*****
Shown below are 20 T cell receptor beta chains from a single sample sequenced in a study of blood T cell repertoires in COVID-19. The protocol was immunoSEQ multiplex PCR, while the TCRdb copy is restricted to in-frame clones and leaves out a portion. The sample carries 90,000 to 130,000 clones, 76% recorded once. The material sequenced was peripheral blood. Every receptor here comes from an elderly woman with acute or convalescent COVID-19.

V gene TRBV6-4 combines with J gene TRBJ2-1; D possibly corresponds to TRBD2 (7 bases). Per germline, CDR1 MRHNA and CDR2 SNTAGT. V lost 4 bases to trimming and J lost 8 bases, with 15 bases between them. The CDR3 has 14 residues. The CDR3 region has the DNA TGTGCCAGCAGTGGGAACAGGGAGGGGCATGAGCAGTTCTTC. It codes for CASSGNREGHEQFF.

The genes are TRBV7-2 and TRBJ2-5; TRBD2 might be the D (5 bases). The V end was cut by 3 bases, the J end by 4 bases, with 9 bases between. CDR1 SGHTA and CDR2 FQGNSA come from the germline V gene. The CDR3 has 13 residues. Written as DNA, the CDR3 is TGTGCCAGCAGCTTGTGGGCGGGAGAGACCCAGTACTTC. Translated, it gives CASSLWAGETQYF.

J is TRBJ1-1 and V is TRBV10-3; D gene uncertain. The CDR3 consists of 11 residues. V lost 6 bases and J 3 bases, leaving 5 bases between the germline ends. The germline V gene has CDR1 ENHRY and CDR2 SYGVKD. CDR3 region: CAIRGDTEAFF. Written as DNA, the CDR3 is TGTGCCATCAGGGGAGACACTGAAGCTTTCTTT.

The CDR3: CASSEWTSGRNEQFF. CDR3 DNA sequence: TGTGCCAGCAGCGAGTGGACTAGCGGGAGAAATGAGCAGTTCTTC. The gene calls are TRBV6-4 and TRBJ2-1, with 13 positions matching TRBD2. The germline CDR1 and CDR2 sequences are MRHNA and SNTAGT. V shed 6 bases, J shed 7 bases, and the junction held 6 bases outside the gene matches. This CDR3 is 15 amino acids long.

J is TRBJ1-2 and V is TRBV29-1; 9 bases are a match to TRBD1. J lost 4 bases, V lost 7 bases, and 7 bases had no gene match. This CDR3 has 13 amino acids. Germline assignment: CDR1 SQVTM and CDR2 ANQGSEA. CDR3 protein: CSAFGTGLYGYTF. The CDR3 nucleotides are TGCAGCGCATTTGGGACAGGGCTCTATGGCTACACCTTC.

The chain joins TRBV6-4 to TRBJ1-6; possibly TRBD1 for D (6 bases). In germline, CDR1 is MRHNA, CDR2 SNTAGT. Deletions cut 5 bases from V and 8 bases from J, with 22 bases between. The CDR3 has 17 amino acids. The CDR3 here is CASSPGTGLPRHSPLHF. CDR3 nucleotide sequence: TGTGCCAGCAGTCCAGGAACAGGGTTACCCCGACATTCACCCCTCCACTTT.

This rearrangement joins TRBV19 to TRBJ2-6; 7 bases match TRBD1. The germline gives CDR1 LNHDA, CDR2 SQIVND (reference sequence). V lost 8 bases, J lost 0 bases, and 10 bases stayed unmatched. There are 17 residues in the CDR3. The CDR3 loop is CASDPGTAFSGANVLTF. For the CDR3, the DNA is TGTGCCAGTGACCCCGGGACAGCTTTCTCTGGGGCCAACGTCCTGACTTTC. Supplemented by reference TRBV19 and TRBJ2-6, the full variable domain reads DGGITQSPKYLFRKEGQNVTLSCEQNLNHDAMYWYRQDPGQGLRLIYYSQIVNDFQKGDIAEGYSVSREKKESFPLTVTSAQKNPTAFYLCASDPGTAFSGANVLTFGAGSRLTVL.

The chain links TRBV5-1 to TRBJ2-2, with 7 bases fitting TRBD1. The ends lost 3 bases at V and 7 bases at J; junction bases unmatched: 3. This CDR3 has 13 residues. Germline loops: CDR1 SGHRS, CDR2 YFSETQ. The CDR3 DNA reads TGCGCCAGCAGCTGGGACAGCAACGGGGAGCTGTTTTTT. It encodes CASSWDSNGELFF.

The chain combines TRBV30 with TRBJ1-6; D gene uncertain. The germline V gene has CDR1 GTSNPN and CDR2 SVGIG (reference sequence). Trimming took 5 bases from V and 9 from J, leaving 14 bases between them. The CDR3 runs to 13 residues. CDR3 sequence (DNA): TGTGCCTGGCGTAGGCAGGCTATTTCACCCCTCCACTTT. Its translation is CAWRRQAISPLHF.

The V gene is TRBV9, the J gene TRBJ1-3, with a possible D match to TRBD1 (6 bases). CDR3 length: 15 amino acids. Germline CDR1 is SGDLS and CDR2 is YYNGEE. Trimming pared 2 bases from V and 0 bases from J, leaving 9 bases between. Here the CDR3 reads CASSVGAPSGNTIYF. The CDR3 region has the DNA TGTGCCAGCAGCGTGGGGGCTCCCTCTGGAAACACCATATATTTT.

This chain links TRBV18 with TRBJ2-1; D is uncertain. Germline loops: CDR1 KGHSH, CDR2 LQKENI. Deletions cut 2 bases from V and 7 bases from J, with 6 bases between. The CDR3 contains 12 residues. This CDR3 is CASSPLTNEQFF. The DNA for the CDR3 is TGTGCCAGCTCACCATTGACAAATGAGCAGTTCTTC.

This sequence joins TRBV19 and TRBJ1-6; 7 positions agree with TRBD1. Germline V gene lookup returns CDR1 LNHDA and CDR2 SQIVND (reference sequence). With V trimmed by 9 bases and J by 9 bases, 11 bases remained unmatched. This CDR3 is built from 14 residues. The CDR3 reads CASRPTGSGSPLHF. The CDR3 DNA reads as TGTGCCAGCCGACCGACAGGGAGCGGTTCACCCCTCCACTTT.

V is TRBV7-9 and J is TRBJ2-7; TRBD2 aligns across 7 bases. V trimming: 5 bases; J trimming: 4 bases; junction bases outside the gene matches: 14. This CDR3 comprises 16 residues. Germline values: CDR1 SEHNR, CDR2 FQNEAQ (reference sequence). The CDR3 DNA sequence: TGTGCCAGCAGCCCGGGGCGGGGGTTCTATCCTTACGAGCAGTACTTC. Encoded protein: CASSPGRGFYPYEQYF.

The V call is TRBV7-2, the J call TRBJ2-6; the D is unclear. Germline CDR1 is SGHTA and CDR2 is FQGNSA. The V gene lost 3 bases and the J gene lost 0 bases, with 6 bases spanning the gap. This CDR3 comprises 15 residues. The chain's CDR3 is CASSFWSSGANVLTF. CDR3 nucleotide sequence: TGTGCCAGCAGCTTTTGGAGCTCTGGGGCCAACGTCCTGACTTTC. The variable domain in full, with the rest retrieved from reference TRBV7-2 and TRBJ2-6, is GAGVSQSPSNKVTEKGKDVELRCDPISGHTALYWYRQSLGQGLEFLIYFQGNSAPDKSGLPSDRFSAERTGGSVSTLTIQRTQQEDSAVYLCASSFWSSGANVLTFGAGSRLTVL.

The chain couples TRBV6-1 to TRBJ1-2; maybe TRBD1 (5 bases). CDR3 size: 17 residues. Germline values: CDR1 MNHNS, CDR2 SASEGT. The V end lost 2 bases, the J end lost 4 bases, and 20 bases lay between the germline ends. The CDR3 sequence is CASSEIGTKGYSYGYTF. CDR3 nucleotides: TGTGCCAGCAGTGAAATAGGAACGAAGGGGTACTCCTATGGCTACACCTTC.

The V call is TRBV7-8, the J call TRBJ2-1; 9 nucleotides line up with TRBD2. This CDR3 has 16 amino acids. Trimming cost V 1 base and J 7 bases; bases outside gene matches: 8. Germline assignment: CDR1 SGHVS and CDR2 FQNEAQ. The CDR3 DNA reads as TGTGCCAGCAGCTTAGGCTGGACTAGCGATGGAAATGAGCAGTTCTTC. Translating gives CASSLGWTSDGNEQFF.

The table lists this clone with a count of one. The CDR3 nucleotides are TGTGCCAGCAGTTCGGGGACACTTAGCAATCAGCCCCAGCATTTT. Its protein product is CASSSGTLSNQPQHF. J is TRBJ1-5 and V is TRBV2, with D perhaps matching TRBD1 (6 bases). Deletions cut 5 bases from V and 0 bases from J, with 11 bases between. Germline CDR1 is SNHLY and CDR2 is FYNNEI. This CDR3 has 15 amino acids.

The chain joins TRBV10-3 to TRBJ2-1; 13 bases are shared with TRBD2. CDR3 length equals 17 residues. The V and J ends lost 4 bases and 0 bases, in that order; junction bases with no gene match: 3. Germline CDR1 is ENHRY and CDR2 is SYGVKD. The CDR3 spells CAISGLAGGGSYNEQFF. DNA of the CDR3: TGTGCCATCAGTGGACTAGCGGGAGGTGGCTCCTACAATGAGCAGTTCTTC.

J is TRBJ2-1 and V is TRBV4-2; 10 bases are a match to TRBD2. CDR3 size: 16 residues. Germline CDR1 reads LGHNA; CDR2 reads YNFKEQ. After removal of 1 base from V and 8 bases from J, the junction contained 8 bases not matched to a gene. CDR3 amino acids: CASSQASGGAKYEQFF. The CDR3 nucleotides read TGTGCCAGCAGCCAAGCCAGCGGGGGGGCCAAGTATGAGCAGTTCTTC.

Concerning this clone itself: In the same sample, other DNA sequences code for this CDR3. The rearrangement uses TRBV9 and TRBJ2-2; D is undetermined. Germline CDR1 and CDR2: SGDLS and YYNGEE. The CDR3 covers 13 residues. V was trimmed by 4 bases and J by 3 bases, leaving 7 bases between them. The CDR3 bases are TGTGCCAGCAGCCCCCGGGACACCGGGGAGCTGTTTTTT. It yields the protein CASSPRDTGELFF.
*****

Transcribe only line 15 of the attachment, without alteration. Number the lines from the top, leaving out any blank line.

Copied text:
The V call is TRBV7-2, the J call TRBJ2-6; the D is unclear. Germline CDR1 is SGHTA and CDR2 is FQGNSA. The V gene lost 3 bases and the J gene lost 0 bases, with 6 bases spanning the gap. This CDR3 comprises 15 residues. The chain's CDR3 is CASSFWSSGANVLTF. CDR3 nucleotide sequence: TGTGCCAGCAGCTTTTGGAGCTCTGGGGCCAACGTCCTGACTTTC. The variable domain in full, with the rest retrieved from reference TRBV7-2 and TRBJ2-6, is GAGVSQSPSNKVTEKGKDVELRCDPISGHTALYWYRQSLGQGLEFLIYFQGNSAPDKSGLPSDRFSAERTGGSVSTLTIQRTQQEDSAVYLCASSFWSSGANVLTFGAGSRLTVL.